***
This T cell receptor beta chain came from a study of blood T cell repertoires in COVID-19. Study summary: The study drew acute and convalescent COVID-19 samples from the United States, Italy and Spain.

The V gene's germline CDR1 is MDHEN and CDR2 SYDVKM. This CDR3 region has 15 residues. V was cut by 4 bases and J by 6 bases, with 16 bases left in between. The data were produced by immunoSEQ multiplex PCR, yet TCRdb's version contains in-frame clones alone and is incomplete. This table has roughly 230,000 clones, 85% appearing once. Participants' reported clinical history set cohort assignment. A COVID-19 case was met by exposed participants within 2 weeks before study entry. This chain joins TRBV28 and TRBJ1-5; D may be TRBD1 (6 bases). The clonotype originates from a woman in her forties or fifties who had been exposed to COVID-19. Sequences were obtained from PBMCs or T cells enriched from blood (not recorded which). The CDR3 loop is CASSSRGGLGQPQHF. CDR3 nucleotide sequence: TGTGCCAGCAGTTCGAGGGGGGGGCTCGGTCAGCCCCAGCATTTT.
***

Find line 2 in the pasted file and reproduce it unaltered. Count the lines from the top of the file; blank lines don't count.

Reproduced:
The V gene's germline CDR1 is MDHEN and CDR2 SYDVKM. This CDR3 region has 15 residues. V was cut by 4 bases and J by 6 bases, with 16 bases left in between. The data were produced by immunoSEQ multiplex PCR, yet TCRdb's version contains in-frame clones alone and is incomplete. This table has roughly 230,000 clones, 85% appearing once. Participants' reported clinical history set cohort assignment. A COVID-19 case was met by exposed participants within 2 weeks before study entry. This chain joins TRBV28 and TRBJ1-5; D may be TRBD1 (6 bases). The clonotype originates from a woman in her forties or fifties who had been exposed to COVID-19. Sequences were obtained from PBMCs or T cells enriched from blood (not recorded which). The CDR3 loop is CASSSRGGLGQPQHF. CDR3 nucleotide sequence: TGTGCCAGCAGTTCGAGGGGGGGGCTCGGTCAGCCCCAGCATTTT.